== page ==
Also, by "ability to play better games up to 16bit", I suppose you mean games with more colorful graphics and better sound than what the regular ColecoVision is capable of? Putting aside the issues of hardware R&D and how expensive the end product would be, who would make games for such a console today, aside from Eduardo? There's already a promising console just around the corner, called the Ouya, which is far, far more powerful than the CV and has a much, much bigger chance of achieving a good level of home market penetration than the CV2 (regardless of its final specs) so homebrew game developers would be best advised to develop their 16-bit-like games on the Ouya rather than the "dream machine" you long for. :)


Thats why I call it a dream machine. :P

The main thing for me in all reality is better video output (better than AV) and probably better controllers a power switch and power supply.

Edited by cimerians, Mon Oct 8, 2012 7:10 AM.


#28 Gemintronic OFFLINE  

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Posted Mon Oct 8, 2012 7:12 AM

My two must have points are SD card and MSX support. Open BIOs ROMs for MSX have been out for quite some time. Pending MSX support, I'd make due with compatability with other similar systems such as the SG-1000 and ADAM. Heck, there's even an open firmware for the ZX: http://sourceforge.n...ojects/sebasic/

#29 grips03 OFFLINE  

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Posted Mon Oct 8, 2012 8:45 AM

SGM built in
component / VGA
new controllers - like original Neo Geo controller, but with a keypad
internal power supply with PC type power cord
no need for Atari support - as I have an Atari
Power led
Reset button
Pause button - that cuts audio
BIOS with no boot delay
100% backward compatible with CV and CV SGM games
FM sound like Sega Master System
better video processor, I'm thinking something like PC-engine, 8 bit CPU and 16 bit video
Would prefer smaller case, but in style of original CV, black case, square looking, silver foil sticker

Edited by grips03, Mon Oct 8, 2012 9:35 AM.


#30 Pixelboy OFFLINE  

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Posted Mon Oct 8, 2012 9:21 AM

The main thing for me in all reality is better video output (better than AV) and probably better controllers a power switch and power supply.


That we can both agree on, my friend. :)

#31 opcode OFFLINE  

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Posted Mon Oct 8, 2012 9:28 AM

For sound I was planning to use the YM2151, that is the best FM chip you can buy, better than MegaDrive/Genesis. In fact I already have 200 pieces here, as I bought them a few years ago for one of the possible SGM implementations. And sound is something anyone can implement as an option for their games, so for example, in case you detect the FM chip you can switch to a FM soundtrack, otherwise you can stick to PSG.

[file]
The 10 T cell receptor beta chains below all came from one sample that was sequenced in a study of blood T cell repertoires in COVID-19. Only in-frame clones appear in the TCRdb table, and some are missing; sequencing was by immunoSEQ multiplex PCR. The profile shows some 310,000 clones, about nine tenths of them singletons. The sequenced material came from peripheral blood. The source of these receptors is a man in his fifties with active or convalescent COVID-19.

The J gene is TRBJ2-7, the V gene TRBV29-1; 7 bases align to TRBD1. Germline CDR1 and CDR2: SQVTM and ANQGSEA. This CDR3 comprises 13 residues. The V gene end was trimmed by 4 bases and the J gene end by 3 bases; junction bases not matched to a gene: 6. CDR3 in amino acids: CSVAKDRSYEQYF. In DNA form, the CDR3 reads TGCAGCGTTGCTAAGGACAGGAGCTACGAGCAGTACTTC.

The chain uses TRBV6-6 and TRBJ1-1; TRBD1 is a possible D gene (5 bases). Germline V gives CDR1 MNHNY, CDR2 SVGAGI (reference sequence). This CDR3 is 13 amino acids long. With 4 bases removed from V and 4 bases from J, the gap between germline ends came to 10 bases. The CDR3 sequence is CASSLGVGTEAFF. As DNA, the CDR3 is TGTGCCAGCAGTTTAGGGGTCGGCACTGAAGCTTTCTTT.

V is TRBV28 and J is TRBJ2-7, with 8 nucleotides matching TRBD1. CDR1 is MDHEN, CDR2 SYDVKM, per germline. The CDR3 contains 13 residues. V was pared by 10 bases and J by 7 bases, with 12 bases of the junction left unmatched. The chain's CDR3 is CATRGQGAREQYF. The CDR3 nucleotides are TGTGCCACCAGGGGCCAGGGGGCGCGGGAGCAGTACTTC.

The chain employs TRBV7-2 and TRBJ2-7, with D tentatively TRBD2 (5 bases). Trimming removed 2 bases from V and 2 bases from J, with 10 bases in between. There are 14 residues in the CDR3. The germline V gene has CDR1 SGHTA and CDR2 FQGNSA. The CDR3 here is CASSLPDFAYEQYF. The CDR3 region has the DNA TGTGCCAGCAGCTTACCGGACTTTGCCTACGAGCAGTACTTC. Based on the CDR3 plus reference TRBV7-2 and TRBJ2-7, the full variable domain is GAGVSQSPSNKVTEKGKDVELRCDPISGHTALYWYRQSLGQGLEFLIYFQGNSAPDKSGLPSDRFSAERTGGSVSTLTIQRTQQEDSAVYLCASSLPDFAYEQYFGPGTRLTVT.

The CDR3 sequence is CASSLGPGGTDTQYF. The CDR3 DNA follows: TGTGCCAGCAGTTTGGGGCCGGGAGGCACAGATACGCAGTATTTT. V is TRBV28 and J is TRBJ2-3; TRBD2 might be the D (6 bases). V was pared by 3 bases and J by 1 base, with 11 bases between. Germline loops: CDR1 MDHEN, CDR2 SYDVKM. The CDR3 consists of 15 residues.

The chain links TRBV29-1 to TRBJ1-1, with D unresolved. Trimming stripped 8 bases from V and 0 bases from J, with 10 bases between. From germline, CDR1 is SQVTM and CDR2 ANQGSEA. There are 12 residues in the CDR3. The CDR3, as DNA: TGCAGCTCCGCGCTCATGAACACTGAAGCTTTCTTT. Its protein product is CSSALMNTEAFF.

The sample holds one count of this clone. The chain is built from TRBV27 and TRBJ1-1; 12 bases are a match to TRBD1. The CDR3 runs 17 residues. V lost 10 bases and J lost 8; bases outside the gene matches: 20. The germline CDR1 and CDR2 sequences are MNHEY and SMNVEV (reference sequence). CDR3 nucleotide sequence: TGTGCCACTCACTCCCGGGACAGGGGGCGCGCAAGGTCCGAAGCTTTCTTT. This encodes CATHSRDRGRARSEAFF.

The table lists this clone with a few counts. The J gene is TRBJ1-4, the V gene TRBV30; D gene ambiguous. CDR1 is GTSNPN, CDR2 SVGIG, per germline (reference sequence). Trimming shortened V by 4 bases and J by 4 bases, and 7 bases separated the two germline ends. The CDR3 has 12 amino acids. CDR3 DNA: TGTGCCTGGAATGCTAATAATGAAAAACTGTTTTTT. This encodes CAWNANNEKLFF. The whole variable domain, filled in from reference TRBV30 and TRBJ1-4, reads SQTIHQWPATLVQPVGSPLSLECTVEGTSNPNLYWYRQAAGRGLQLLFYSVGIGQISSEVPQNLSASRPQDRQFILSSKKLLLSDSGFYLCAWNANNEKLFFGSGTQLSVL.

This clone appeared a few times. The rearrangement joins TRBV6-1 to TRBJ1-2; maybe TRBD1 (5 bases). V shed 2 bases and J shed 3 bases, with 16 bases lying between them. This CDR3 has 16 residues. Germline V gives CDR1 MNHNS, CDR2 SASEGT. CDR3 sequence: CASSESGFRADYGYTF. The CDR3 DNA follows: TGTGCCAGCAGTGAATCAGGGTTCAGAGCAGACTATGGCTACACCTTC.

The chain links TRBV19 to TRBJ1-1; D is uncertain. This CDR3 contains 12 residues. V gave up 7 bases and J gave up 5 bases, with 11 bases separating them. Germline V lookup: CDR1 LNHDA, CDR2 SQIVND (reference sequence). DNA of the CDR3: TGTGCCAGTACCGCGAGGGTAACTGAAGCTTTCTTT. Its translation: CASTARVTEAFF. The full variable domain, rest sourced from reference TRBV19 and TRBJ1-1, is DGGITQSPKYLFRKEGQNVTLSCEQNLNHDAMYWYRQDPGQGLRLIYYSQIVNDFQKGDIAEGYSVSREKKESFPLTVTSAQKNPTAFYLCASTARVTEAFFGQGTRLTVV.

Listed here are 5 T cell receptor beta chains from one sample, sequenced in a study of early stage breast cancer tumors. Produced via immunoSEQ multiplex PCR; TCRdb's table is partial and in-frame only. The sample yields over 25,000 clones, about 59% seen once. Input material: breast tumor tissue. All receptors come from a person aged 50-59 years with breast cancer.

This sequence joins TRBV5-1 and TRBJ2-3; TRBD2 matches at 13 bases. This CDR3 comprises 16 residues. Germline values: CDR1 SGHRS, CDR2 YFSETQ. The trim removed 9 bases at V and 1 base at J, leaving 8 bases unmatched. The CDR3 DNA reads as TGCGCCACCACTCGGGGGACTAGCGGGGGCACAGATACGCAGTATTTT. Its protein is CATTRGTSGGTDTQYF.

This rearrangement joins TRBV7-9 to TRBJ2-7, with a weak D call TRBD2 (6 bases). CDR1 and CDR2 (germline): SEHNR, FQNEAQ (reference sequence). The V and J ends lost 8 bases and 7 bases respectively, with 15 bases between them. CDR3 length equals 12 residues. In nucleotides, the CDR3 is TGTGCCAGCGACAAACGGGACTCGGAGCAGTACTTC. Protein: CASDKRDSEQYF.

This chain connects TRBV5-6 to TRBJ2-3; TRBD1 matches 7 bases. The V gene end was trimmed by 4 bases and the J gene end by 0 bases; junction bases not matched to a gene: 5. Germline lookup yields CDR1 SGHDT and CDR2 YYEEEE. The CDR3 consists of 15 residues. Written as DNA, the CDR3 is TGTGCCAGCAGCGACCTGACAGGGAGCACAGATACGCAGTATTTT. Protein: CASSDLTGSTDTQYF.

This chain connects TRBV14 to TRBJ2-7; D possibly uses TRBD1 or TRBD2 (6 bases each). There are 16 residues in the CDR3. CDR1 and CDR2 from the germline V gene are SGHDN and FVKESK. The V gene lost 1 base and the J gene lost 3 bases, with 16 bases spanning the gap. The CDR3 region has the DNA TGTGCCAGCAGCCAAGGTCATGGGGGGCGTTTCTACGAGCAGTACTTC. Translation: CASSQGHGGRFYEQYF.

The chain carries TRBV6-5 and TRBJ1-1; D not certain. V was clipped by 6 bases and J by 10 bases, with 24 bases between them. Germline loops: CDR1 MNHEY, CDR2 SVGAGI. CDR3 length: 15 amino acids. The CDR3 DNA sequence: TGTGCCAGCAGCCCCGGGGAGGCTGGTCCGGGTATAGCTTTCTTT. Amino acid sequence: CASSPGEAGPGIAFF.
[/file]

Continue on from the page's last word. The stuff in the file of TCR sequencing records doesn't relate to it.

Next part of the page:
For video we can keep the original TMS9918, or we can go all the way up to a V9990, which gives us slightly better than MegaDrive graphics. But we have some intermediate solutions too, like the V9958 and F18A which gives us Famicom/SMS class graphics, or a number of intermediate solutions and crazy combinations, like having a memory mapper for the TMS9928, allowing us something like the mappers used with the Famicom/NES, or combining two TMS9928 with super imposing and getting dual plane. So tons of options to choose from, but we must select one that is the most cost effective and offer the best benefits.

#32 nanochess OFFLINE  

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Posted Mon Oct 8, 2012 10:37 AM

Two times has happened me this: "You already have voted in this poll". But I didn't filled it before ???.

My suggestion would be a compatible Colecovision PCB board (I'm thinking that someday my CV will fail) with 24K of RAM, 2x or 4x speed processor, enhanced video outputs (S-Video/Components, HDMI), enhanced video processor (V9958 or F18A capabilites) and enhanced sound processor (SGM and/or FM).

I believe that a way to reduce costs is to use an FPGA (processor+video+sound+memory), as supplies of old chips are becoming rare and oxydized. Esentially most of PCB would be unused, and it could resort to using a single 5V+ power supply module that is becoming very common.

In case of a redesign of case, I would like very much to see a small-size Colecovision in the style of Atari Flashback but with the cartridge input and with slightly bigger joysticks and smaller keypads.

#33 Cebus Capucinis OFFLINE